Najjar started investing in metro Atlanta properties in the 1990s, particularly in Cobb, Fulton and Gwinnett counties, real estate records show. In the 2000s, he built up his portfolio by securing bank loans at a feverish rate and buying up mostly older shopping centers, Florida land and luxury homes in Atlanta and Los Angeles, according to bank records filed in the foreclosure cases and county property records.
“Everybody was enjoying the benefits of the fact that the market was growing so rapidly,” said David Walmsley, executive vice president of The Jordan Co., a commercial brokerage firm. “Developers were making money, real estate owners were seeing increases in their net worth and banks were able to issue new loans. It’s not so different from what many homeowners did during the boom by refinancing or taking second mortgages for cash for discretionary purposes.”
As late as 2007, Integrity Bank of Alpharetta lent Najjar millions of dollars, based on the belief that his real estate portfolio had an estimated value of $223 million, with net annual operating income of $20.4 million, court records showed.
Najjar’s troubles began after the markets crashed in 2008 and banking scrutiny increased, cutting off his ability to pay off loans by refinancing them with larger ones, according to records filed in Gwinnett and Fulton counties by lenders and as laid out in the FDIC suit against Integrity Bank.
Court records for Union Station Mall showed that Najjar received a mortgage from Integrity for $7.2 million in 2004, followed by a $2.5 million promissory note that same year. In 2005, he received a credit line of $6.1 million that Integrity later increased to $9.1 million, with the loan balance due in 2008. By the time the mall was foreclosed in January, Najjar owed $15.5 million in debt, late fees and penalties.
He bought the aging Union Station Mall in 2004 for $9 million, telling the AJC at the time, “I have no risk in there. With my price, there is no risk.”
When he lost the mall, Najjar blamed external factors such as tenants who wouldn’t pay, a power bill that was too high and city officials who wouldn’t cooperate. Najjar told the AJC in January he was overly frustrated by officials who wouldn’t give him approval for a tax allocation district to help redevelop the area.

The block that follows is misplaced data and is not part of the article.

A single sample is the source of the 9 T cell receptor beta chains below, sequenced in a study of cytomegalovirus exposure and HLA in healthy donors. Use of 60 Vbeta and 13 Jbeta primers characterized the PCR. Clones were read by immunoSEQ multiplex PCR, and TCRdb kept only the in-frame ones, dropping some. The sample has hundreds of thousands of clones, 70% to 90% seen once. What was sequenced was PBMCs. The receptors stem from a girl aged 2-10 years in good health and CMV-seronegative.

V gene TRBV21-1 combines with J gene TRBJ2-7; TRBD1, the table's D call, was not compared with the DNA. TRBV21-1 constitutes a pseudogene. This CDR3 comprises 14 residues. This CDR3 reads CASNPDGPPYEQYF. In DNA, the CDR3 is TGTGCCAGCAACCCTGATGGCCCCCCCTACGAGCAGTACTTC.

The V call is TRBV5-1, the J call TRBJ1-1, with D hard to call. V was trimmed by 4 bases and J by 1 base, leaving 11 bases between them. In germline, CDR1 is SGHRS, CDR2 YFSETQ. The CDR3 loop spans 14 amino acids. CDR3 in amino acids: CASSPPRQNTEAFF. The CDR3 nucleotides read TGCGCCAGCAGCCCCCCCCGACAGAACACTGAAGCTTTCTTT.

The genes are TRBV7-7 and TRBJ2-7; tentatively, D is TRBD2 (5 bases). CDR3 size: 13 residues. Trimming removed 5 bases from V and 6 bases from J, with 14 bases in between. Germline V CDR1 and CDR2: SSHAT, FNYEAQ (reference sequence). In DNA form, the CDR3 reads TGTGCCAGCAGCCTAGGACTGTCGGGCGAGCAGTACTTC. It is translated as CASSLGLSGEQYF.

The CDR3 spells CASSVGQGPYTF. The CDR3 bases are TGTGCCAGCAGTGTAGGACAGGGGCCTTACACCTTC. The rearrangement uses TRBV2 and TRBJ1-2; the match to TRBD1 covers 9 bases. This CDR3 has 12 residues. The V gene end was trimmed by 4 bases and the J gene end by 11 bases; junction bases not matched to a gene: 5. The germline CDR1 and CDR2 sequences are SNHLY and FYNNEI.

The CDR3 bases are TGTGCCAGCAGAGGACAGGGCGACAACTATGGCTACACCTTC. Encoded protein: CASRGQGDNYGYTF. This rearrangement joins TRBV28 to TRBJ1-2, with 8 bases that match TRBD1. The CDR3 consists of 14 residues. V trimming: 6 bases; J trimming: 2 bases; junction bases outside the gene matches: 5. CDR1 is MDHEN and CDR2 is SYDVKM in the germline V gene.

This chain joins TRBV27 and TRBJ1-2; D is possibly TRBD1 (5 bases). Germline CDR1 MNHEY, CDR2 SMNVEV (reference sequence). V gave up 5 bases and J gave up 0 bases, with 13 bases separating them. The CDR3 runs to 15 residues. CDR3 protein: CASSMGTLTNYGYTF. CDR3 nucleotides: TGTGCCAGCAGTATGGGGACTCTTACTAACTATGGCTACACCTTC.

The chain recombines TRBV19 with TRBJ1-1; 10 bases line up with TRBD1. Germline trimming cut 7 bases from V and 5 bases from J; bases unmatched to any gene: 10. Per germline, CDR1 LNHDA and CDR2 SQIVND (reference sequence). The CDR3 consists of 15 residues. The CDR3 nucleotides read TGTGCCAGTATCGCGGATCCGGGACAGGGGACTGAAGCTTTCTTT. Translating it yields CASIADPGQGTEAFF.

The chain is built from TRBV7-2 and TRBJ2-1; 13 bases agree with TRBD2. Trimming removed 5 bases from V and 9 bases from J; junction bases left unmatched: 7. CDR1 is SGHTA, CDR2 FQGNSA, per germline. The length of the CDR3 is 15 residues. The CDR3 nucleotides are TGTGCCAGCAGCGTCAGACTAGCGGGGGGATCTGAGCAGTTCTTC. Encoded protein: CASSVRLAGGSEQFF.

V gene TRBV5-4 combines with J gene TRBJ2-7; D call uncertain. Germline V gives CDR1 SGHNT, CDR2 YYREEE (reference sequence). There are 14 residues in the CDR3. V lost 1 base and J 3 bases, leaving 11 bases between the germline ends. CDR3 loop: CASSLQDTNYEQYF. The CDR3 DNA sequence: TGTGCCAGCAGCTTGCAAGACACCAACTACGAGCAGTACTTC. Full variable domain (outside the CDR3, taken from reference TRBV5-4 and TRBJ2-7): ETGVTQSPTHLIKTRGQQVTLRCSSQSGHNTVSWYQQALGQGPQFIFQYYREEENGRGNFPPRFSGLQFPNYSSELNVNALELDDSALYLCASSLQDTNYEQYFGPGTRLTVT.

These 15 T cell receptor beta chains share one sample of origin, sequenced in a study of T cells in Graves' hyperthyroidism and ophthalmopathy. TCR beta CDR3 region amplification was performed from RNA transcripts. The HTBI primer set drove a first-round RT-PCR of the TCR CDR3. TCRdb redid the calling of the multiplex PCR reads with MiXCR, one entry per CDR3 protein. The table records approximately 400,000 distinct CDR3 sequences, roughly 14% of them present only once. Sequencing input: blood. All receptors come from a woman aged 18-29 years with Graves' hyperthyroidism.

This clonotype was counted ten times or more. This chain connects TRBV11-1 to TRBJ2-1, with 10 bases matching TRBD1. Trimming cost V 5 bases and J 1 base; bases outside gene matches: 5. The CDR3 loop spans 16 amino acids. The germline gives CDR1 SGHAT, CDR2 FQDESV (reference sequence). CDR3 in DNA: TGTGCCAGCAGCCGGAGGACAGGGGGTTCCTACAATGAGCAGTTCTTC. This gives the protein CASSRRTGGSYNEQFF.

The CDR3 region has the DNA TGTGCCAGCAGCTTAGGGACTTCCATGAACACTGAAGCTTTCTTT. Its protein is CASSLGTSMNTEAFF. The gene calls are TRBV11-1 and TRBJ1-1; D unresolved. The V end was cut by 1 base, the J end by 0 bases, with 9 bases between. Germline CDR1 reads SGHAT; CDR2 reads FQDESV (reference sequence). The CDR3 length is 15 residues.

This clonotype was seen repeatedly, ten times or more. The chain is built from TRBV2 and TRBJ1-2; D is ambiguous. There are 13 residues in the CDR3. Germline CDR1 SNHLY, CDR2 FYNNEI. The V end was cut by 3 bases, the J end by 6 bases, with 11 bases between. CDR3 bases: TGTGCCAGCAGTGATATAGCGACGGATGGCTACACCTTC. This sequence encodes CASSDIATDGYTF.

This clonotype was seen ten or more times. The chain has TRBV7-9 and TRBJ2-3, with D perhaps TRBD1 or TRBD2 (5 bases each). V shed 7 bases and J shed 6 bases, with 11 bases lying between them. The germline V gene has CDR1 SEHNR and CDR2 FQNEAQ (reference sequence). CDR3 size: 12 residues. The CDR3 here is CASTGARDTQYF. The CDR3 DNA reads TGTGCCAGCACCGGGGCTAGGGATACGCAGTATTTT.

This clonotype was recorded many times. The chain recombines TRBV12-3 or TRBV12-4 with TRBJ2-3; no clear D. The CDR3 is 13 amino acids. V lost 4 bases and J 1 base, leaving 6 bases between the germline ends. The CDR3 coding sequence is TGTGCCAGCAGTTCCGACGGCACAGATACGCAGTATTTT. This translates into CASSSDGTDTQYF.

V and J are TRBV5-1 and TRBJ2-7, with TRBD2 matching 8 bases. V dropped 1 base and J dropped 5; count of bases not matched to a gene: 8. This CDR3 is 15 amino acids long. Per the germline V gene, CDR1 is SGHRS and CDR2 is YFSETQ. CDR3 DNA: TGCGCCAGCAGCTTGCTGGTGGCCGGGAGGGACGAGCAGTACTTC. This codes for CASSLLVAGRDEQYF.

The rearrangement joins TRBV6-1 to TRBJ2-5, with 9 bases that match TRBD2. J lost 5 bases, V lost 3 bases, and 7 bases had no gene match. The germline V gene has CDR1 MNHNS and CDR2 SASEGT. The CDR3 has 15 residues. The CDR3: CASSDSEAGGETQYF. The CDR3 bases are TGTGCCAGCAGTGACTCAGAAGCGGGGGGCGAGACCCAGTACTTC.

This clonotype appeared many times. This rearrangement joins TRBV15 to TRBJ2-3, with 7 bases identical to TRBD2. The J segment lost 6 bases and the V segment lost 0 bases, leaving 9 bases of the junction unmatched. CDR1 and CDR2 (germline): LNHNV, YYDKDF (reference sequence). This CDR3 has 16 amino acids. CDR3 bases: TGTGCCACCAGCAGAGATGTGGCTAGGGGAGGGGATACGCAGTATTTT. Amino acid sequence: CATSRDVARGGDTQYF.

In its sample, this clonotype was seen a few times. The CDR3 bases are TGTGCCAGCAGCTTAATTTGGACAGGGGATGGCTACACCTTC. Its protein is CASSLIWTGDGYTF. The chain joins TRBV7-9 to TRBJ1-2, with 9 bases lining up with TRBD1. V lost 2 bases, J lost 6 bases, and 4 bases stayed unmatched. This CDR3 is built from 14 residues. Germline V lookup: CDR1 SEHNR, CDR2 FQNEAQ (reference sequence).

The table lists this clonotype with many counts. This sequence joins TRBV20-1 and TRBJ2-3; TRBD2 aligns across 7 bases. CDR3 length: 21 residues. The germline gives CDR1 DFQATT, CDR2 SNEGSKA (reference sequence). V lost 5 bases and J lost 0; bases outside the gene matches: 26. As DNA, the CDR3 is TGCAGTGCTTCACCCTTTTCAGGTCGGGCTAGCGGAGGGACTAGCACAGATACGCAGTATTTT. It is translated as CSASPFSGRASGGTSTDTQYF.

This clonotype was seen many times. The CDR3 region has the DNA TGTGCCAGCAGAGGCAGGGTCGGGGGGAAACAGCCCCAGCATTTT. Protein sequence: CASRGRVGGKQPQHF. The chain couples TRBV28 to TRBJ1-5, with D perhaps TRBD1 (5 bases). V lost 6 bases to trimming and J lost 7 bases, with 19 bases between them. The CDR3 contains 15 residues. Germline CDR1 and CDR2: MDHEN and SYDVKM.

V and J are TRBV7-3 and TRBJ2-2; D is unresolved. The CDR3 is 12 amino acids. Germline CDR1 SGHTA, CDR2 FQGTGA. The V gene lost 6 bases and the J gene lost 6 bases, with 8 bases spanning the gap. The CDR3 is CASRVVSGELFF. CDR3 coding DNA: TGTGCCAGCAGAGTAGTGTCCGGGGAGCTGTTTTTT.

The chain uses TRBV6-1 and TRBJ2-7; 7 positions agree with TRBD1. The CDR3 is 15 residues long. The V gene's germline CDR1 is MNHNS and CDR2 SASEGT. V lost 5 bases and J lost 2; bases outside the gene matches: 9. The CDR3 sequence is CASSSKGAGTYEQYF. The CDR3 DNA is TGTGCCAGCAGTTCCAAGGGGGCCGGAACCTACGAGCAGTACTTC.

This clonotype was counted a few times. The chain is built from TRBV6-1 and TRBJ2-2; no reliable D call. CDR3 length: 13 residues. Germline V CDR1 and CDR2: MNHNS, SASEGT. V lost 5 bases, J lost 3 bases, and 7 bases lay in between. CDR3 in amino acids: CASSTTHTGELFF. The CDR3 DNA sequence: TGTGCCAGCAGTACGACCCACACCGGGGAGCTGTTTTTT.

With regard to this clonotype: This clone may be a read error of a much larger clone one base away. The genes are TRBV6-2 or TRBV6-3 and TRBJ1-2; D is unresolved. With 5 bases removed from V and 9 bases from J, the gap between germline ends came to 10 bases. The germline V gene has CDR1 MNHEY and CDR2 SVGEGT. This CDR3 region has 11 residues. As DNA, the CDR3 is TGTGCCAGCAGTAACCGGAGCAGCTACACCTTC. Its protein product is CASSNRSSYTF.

“It not only hindered my improvement process right away, they don’t help us attract retailers over there either,” Najjar said. “You’d think this is the anchor of the city. I was running solo.”
The Union Station foreclosure left other victims. Marcus Hardy, owner of Lucky Stars Tattoo, had to relocate his business down the street, costing him an estimated $4,000 and walk-in foot traffic. “I was just one of the lucky ones that got out of it with my head above water,” Hardy said. “It was definitely a stressful situation.”
Another former tenant at a different property took a harsher view of Najjar. “He was a greedy guy,” said Adrian Urtus, owner of Jeronimo!, an indoor children’s playground in Roswell.
Urtus has his business at Holcomb Woods Village, which Najjar owned and was foreclosed. Urtus alleged that Najjar didn’t properly maintain the center, a claim heard elsewhere. Lenders who repossessed retail centers in Douglasville and Cairo from Najjar made similar observations in court documents, citing leaking roofs and piles of garbage at those properties.
Yet another tenant said Najjar’s care of Holcomb Bridge Village was no better or worse than previous owners. “He did as much as other landlords have done,” said hair salon owner Joseph Golshani of Joseph and Friends, a tenant for two decades and five owners.
A common struggle
Atlanta real estate developer Charlie Hendon said he understands how Najjar might have landed in his predicament. Hendon said the same thing has happened to him and countless others. While he hasn’t lost anything yet, Hendon has struggled to keep his Greenbriar Mall from getting foreclosed.
“I’m in the same boat,” Hendon said. “Lenders were happy to throw the money at you then, but it is difficult for them to go to bat for you now.”
Najjar, who once sought the eye of reality TV cameras, was left to deal with unwanted attention after he lost Union Station Mall and listed his palatial home for sale.
As Najjar told the AJC in January, “My integrity is to help people and I always help people all my life. It was to me a dishonor not to keep things going because that’s not me. I can turn bad properties into good properties, that’s my reputation. I can lease, I can make things happen.”
-- Staff writer Jennifer Brett contributed to this article.